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Hyperspectral Imaging: An Emerging Tool for Mission Readiness

Aaron Andrews


For those charged with protecting our national security, the challenge of mission readiness today begins with more and better intelligence. One of the emerging sources of this intelligence is hyperspectral remote sensing. Like its multispectral counterpart, hyperspectral sensing lets us "see" beyond the few colors the human eye can perceive. But while multispectral sensors typically sense only a few, broad wavelength bands, such as blue, green, red, and near-Infrared, hyperspectral sensors capture hundreds of very narrow bands, providing an unmatched level of detail.

This higher level of spectral detail lets analysts find and interpret what we might sometimes call "the unseen." Every object or material—whether solid, liquid, or gas—reflects or emits electromagnetic energy in a distinctive way. Hyperspectral sensing enables one to exploit these distinctive spectral characteristics to derive valuable intelligence that would be difficult or impossible to obtain any other way.


By exploiting the telltale spectral signatures of materials, hyperspectral data can be used to answer important questions, such as:

Is a specific material in the scene (detection)? For instance, a pipeline operator would want to know if any methane is present along a natural gas pipeline, indicating a leak. Detection typically relies on signature-matching techniques, such as spectral matched filtering against known reference spectra.

What materials are present in the scene and where (classification)? An application might be the mapping of soil types to determine the trafficability of an area or the location of disturbed earth as an indication of construction activity. Classification often relies on "fitting" approaches, in which we take a measured spectrum and then look for a combination of reference spectral data that resemble it.

How much of the material is present (quantification)? Quantification is often performed in conjunction with detection and classification. In the methane leak example, users would benefit from knowing how much methane is being emitted, as well as its presence. In another example, measuring the amount of chlorophyll in a water body can indicate the quantity of algae present, thus providing insight into water quality.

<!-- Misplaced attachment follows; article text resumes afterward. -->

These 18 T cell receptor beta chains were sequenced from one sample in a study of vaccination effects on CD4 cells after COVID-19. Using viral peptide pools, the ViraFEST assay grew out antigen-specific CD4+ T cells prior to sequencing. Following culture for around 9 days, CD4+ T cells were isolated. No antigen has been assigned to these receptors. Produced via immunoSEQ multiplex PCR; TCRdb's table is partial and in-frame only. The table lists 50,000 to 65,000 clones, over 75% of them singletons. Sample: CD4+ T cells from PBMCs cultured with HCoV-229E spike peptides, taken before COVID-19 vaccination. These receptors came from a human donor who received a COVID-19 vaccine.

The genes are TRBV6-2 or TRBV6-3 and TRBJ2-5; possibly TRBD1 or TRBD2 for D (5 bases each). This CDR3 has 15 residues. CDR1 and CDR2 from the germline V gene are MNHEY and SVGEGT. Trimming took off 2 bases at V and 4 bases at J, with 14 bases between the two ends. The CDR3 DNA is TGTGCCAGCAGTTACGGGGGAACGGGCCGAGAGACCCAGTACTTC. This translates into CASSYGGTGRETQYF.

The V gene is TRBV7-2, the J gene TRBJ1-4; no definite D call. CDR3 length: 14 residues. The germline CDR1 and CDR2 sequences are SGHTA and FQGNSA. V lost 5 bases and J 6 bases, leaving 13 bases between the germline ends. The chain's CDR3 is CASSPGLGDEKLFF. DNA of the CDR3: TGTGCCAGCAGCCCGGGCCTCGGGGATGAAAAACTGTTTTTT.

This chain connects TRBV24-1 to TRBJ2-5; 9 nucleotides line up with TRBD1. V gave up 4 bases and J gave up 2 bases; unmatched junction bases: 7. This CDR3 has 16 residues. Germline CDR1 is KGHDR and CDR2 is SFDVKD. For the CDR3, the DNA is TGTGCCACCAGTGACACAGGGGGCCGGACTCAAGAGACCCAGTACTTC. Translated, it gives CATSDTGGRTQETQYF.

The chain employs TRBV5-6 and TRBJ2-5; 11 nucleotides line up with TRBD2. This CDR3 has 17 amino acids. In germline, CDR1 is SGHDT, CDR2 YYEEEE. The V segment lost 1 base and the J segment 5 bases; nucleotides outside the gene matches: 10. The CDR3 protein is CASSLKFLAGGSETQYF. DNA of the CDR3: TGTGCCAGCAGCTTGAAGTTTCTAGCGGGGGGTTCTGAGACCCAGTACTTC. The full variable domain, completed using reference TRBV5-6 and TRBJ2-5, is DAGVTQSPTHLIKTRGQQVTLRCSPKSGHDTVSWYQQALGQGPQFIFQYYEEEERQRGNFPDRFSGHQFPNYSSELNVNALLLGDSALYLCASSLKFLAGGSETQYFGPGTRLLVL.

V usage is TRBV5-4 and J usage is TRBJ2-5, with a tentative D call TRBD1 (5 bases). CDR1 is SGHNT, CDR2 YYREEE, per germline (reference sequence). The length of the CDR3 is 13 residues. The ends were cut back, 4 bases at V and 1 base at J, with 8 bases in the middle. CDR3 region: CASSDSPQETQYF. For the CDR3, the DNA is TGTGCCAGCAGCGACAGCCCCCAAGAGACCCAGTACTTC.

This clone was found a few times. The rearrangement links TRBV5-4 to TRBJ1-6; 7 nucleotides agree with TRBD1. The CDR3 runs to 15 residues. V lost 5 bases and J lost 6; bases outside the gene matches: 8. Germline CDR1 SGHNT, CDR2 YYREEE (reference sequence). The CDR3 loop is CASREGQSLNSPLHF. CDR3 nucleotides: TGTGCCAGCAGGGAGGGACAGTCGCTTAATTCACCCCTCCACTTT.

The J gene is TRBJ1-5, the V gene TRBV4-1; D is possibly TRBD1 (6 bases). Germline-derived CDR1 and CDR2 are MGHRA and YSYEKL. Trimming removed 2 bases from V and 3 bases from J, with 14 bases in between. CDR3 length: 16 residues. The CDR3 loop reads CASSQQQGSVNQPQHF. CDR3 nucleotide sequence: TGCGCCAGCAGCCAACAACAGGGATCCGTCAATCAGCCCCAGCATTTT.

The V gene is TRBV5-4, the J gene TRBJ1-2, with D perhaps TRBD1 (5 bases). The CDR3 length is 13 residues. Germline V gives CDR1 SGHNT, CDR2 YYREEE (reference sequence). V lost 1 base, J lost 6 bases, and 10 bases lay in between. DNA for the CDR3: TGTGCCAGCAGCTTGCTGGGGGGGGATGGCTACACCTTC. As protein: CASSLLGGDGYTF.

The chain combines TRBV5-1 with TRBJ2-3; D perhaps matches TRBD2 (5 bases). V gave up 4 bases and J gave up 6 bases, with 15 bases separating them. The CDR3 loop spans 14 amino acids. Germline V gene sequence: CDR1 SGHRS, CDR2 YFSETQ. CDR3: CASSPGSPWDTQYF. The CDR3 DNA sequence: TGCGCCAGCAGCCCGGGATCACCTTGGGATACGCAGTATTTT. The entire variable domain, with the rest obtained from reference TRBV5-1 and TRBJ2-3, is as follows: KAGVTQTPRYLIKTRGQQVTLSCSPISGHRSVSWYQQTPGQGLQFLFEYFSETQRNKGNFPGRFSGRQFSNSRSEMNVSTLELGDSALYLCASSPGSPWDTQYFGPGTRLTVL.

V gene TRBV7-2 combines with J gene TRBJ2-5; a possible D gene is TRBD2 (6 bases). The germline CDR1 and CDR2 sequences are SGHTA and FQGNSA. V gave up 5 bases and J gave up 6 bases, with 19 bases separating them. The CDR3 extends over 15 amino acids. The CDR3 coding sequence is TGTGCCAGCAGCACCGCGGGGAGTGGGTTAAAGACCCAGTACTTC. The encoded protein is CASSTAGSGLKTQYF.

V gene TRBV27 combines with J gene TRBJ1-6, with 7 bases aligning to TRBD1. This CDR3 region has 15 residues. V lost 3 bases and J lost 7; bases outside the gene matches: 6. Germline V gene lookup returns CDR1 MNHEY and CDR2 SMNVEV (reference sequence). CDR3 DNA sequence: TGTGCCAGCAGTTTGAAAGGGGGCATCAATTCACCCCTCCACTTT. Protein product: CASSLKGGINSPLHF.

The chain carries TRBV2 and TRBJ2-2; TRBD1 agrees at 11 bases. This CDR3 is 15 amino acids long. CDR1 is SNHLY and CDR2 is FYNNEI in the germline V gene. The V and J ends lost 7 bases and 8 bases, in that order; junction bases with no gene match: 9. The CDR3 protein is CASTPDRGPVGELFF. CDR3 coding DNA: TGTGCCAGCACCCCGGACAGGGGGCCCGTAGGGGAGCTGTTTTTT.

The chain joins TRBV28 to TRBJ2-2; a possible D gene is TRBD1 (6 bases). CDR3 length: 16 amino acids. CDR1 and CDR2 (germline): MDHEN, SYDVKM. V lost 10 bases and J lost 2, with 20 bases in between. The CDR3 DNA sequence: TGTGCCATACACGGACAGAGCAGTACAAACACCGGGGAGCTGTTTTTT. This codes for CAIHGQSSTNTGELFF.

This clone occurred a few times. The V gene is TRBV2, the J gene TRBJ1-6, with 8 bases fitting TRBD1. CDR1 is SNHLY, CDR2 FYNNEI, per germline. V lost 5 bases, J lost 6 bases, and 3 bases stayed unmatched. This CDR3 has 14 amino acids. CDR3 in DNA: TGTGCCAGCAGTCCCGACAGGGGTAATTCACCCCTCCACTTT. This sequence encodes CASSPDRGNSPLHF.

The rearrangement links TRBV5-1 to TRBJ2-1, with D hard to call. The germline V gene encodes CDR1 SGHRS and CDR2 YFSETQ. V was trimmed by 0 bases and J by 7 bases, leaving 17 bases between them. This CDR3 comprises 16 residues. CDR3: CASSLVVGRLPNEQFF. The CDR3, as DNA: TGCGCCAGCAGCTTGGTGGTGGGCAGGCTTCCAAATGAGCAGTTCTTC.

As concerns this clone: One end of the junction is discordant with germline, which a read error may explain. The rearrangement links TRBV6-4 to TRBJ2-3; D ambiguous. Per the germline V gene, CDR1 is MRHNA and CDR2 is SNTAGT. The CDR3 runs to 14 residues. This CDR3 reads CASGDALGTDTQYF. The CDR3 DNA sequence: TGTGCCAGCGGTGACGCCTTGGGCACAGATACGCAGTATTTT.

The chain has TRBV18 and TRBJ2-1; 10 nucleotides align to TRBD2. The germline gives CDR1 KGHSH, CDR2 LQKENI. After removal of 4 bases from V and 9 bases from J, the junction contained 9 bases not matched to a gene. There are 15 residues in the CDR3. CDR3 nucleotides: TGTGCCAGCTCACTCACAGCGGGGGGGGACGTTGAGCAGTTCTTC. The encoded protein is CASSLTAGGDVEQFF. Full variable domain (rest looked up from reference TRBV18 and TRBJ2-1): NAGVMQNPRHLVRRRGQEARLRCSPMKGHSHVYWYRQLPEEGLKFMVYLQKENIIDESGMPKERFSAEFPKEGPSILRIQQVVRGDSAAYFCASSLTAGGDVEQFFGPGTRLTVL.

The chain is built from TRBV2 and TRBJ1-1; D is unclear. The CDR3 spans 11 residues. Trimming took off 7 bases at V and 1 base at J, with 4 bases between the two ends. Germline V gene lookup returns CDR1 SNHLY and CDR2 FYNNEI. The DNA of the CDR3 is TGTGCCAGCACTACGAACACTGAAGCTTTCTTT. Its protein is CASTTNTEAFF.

These uses of hyperspectral sensing—detection, classification, and quantification—can address a multitude of commercial, civil, Department of Defense, and Intelligence Community needs. While applications are numerous and varied, a few include:

  • Natural resource identification and environmental impact assessment
  • Exploration and remediation for petroleum and mining industries
  • Monitoring of greenhouse gas emissions from power plants and other industrial facilities
  • Water quality measurement and source monitoring (including glaciers)
  • Measurement of temperature and humidity distributions in the atmosphere to support weather modeling
  • Detection, tracking, and monitoring of targets of interest and nefarious activities, such as narcotics manufacturing
  • Evaluation of farm crop seasonal progress and crop stress



Over the last decade, hyperspectral imaging has made the leap from an experimental to an operational capability with the maturation of ground-, air-, and space-based sensors, as well as in processing capabilities. As a provider of commercial and custom hyperspectral processing and exploitation software and hyperspectral sensors, Harris sees two major trends developing.

First, we believe that constellations of low-cost smallsats with hyperspectral payloads will become commonplace. Several commercial ventures are planning to launch hyperspectral smallsats in the coming years. Eventually, these systems will also include on-board processing to provide timely results to those who need them.

Secondly, as such systems become widely available, we expect to see an explosion of hyperspectral-derived analytics, which allow users to derive significantly more valuable information from the data. Machine learning-based analytics could, for example, detect the onset of deteriorating water quality or crop damage due to pests or disease much quicker than done today.


Multi-intelligence (multi-INT) analyses—the fusing together of collections from different sensing sources to extract new levels of intelligence—represent an important path toward more comprehensive and effective situational awareness. With its material detection and identification capability, hyperspectral imaging can play an important role in tomorrow's multi-INT products.

Consider an airborne platform that hosts both a wide-area motion imaging (WAMI) and signal intelligence (SIGINT) sensor used to detect and track the cell phone signal of a suspected attacker. The SIGINT sensor locates the cell phone signal, cross-cues to the WAMI sensor, which then starts to track the signal's movement across a region. As the suspected attacker stops at locations along the route, a hyperspectral system is queued to scan against a list of "targets of interest" at each location. This type of multi-INT capability is not just powerful, it is lifesaving.

As part of a multi-INT solution or alone, hyperspectral imaging has the ability to deliver new levels of intelligence to support proactive mission readiness. And readiness, as part of a comprehensive approach to resiliency, will help us meet the challenges of mobile and increasingly capable adversaries.

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